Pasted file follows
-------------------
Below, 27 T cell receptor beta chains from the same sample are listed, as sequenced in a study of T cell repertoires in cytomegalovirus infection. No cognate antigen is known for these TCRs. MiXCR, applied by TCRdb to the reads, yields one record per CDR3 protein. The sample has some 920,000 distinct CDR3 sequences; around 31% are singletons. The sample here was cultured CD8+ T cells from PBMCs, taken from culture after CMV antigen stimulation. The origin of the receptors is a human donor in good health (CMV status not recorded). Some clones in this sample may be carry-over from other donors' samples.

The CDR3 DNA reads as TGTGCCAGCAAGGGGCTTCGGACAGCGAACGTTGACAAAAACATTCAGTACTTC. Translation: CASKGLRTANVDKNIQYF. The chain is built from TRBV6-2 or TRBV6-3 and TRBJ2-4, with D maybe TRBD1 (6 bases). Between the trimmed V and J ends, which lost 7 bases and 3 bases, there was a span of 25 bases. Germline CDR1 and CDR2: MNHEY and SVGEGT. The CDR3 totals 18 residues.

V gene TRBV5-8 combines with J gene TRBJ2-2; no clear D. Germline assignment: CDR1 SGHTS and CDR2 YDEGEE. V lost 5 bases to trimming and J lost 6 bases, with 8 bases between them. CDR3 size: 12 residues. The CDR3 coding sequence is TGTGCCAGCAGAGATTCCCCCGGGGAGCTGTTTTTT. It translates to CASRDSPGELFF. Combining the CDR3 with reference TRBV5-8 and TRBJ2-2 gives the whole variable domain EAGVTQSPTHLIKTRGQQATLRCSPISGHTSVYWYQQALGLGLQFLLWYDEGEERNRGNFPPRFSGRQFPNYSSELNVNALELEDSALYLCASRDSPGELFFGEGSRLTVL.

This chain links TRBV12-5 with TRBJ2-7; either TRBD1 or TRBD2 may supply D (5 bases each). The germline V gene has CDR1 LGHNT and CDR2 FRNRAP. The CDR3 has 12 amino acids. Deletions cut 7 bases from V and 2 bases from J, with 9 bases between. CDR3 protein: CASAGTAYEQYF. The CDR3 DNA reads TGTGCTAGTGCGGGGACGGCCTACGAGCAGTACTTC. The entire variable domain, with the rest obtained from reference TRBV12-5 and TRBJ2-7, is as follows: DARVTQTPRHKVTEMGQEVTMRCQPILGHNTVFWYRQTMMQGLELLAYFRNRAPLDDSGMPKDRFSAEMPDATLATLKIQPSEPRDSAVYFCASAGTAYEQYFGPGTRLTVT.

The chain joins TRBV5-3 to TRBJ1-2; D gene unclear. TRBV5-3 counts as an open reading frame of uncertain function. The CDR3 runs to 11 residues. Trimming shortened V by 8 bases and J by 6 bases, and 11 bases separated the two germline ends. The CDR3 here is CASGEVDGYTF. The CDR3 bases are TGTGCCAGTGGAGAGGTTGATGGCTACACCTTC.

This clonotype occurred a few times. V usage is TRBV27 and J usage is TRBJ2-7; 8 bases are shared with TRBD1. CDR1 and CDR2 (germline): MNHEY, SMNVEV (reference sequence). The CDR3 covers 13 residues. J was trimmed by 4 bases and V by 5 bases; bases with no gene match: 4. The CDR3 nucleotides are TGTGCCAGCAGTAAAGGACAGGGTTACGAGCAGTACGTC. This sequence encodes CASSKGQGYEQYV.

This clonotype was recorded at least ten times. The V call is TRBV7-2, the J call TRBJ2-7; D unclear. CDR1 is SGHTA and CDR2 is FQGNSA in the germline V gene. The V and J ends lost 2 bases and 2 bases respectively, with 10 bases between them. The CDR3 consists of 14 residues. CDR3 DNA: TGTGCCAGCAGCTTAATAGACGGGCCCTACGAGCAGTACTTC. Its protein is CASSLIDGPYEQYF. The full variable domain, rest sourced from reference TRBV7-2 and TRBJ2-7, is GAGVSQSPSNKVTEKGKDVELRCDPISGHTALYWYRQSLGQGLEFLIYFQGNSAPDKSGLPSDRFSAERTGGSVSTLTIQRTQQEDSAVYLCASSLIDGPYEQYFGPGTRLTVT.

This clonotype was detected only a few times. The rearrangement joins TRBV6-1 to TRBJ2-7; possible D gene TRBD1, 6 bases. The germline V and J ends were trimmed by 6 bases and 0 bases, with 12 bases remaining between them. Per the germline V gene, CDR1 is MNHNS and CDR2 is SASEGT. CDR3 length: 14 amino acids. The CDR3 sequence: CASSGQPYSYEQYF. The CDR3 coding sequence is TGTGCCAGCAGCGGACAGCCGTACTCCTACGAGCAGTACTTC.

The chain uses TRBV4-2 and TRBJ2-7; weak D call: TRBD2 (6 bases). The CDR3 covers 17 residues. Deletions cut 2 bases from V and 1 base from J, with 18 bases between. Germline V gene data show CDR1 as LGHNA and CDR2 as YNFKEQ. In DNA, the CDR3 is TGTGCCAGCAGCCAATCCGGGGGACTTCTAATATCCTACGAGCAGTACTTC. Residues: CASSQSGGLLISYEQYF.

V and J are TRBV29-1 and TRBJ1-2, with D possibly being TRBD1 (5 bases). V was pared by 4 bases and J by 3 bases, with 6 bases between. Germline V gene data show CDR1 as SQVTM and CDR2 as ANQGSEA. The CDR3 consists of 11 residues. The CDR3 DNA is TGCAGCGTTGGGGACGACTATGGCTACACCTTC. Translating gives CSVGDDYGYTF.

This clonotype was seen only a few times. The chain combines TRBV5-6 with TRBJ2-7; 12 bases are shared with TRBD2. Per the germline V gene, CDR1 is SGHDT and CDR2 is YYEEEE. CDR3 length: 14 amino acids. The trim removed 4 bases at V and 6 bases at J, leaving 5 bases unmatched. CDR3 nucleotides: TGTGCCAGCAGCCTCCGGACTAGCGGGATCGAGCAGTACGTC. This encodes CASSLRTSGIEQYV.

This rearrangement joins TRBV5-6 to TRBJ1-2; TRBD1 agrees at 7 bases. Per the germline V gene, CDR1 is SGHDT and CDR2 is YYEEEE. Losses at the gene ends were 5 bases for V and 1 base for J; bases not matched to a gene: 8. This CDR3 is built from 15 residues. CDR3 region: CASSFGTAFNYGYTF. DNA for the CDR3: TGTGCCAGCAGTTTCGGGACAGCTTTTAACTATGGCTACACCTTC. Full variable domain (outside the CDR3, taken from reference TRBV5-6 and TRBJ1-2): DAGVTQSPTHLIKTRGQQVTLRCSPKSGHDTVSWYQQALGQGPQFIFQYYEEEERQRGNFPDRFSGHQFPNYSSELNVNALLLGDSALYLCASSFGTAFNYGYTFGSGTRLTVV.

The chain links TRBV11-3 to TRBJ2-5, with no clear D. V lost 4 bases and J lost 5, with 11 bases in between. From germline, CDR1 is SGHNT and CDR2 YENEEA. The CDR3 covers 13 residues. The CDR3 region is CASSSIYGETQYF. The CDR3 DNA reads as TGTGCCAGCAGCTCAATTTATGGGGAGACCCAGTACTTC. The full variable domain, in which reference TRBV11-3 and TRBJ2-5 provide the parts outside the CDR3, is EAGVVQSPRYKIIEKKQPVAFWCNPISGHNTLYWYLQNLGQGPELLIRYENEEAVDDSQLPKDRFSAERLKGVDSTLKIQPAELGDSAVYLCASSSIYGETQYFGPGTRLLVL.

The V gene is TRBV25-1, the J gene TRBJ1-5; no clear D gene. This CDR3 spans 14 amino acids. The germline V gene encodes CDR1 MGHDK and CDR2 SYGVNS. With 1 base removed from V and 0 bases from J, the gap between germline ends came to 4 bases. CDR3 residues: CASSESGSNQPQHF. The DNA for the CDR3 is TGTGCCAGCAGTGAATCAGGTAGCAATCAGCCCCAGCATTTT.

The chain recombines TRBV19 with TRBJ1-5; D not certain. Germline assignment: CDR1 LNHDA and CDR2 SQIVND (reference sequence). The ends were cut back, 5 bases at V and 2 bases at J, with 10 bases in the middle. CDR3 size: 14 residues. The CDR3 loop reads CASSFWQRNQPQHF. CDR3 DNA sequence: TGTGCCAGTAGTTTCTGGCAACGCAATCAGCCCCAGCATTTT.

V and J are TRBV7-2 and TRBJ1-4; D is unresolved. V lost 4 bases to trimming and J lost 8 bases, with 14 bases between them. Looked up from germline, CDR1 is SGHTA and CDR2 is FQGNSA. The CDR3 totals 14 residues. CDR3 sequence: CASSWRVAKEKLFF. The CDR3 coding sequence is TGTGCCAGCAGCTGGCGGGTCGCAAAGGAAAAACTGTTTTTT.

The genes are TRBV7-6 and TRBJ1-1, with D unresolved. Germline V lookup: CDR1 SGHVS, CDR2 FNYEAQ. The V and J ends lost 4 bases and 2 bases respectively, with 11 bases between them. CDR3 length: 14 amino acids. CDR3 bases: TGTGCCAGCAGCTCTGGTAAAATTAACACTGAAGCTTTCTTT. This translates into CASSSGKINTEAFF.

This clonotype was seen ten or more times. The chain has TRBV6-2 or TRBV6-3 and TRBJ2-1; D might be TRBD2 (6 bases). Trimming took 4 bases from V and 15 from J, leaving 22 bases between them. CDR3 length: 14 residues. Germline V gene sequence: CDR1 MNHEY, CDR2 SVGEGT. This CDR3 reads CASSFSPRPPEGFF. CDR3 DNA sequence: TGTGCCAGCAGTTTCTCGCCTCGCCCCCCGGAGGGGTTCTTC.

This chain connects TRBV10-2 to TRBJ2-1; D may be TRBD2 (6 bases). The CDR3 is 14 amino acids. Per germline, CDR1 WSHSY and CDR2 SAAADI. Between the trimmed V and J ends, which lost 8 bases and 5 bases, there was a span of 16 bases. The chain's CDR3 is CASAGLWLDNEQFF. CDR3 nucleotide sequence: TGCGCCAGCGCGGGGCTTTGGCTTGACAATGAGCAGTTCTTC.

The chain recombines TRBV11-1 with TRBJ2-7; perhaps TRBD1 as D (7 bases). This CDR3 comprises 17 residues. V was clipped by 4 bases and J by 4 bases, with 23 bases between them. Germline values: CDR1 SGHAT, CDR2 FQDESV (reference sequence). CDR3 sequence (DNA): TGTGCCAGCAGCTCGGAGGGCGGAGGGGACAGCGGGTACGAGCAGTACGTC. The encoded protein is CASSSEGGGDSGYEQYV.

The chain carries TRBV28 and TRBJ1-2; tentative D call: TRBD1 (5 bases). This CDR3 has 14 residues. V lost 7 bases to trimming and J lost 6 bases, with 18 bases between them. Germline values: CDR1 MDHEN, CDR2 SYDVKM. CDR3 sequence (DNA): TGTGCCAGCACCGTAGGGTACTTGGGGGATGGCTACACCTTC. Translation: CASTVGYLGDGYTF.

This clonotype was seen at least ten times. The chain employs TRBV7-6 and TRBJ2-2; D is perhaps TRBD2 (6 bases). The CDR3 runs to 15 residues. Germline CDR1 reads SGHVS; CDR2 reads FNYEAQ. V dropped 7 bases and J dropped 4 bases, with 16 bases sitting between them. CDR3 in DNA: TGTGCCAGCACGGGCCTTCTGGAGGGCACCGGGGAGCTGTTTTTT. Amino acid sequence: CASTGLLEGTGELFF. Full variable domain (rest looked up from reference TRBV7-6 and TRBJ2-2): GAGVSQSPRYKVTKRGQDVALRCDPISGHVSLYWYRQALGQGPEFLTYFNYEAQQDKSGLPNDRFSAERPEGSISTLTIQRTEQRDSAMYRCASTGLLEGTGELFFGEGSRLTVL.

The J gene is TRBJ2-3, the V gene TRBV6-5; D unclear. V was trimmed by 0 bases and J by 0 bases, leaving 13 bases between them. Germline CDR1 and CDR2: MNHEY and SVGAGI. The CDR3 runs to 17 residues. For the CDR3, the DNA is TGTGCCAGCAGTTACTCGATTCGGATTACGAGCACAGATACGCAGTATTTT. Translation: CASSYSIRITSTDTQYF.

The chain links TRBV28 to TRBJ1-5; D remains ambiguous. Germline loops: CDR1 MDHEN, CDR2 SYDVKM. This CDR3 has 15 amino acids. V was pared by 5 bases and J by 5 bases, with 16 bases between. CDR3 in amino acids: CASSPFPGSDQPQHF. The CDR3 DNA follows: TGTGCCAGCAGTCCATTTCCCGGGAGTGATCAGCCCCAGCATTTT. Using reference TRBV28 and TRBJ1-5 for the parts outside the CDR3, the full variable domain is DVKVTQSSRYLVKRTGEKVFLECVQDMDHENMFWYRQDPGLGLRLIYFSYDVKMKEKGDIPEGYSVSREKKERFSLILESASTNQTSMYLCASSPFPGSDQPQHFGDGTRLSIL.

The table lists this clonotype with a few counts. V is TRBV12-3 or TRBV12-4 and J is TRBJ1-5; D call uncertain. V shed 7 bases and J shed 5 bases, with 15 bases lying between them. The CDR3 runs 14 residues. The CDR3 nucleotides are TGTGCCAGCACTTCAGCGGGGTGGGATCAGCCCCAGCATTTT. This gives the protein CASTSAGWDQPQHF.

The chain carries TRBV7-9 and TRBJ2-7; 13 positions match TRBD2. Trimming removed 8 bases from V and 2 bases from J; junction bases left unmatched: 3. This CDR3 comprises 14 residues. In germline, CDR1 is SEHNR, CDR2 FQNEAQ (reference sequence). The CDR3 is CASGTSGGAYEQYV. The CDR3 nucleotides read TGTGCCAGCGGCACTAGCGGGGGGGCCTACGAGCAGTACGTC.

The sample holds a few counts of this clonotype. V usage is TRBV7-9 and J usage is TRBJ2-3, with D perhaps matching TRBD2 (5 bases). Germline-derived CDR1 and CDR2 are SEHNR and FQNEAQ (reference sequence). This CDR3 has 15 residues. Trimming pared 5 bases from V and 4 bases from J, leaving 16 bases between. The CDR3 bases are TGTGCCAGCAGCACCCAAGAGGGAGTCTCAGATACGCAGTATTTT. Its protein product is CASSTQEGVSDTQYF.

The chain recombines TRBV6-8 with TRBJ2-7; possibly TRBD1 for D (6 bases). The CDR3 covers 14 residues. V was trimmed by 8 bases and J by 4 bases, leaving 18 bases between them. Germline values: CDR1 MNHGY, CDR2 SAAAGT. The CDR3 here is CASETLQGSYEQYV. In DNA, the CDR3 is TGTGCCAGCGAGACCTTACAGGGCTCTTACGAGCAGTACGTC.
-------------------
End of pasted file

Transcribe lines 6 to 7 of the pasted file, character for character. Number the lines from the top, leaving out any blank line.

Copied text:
This clonotype occurred a few times. V usage is TRBV27 and J usage is TRBJ2-7; 8 bases are shared with TRBD1. CDR1 and CDR2 (germline): MNHEY, SMNVEV (reference sequence). The CDR3 covers 13 residues. J was trimmed by 4 bases and V by 5 bases; bases with no gene match: 4. The CDR3 nucleotides are TGTGCCAGCAGTAAAGGACAGGGTTACGAGCAGTACGTC. This sequence encodes CASSKGQGYEQYV.

This clonotype was recorded at least ten times. The V call is TRBV7-2, the J call TRBJ2-7; D unclear. CDR1 is SGHTA and CDR2 is FQGNSA in the germline V gene. The V and J ends lost 2 bases and 2 bases respectively, with 10 bases between them. The CDR3 consists of 14 residues. CDR3 DNA: TGTGCCAGCAGCTTAATAGACGGGCCCTACGAGCAGTACTTC. Its protein is CASSLIDGPYEQYF. The full variable domain, rest sourced from reference TRBV7-2 and TRBJ2-7, is GAGVSQSPSNKVTEKGKDVELRCDPISGHTALYWYRQSLGQGLEFLIYFQGNSAPDKSGLPSDRFSAERTGGSVSTLTIQRTQQEDSAVYLCASSLIDGPYEQYFGPGTRLTVT.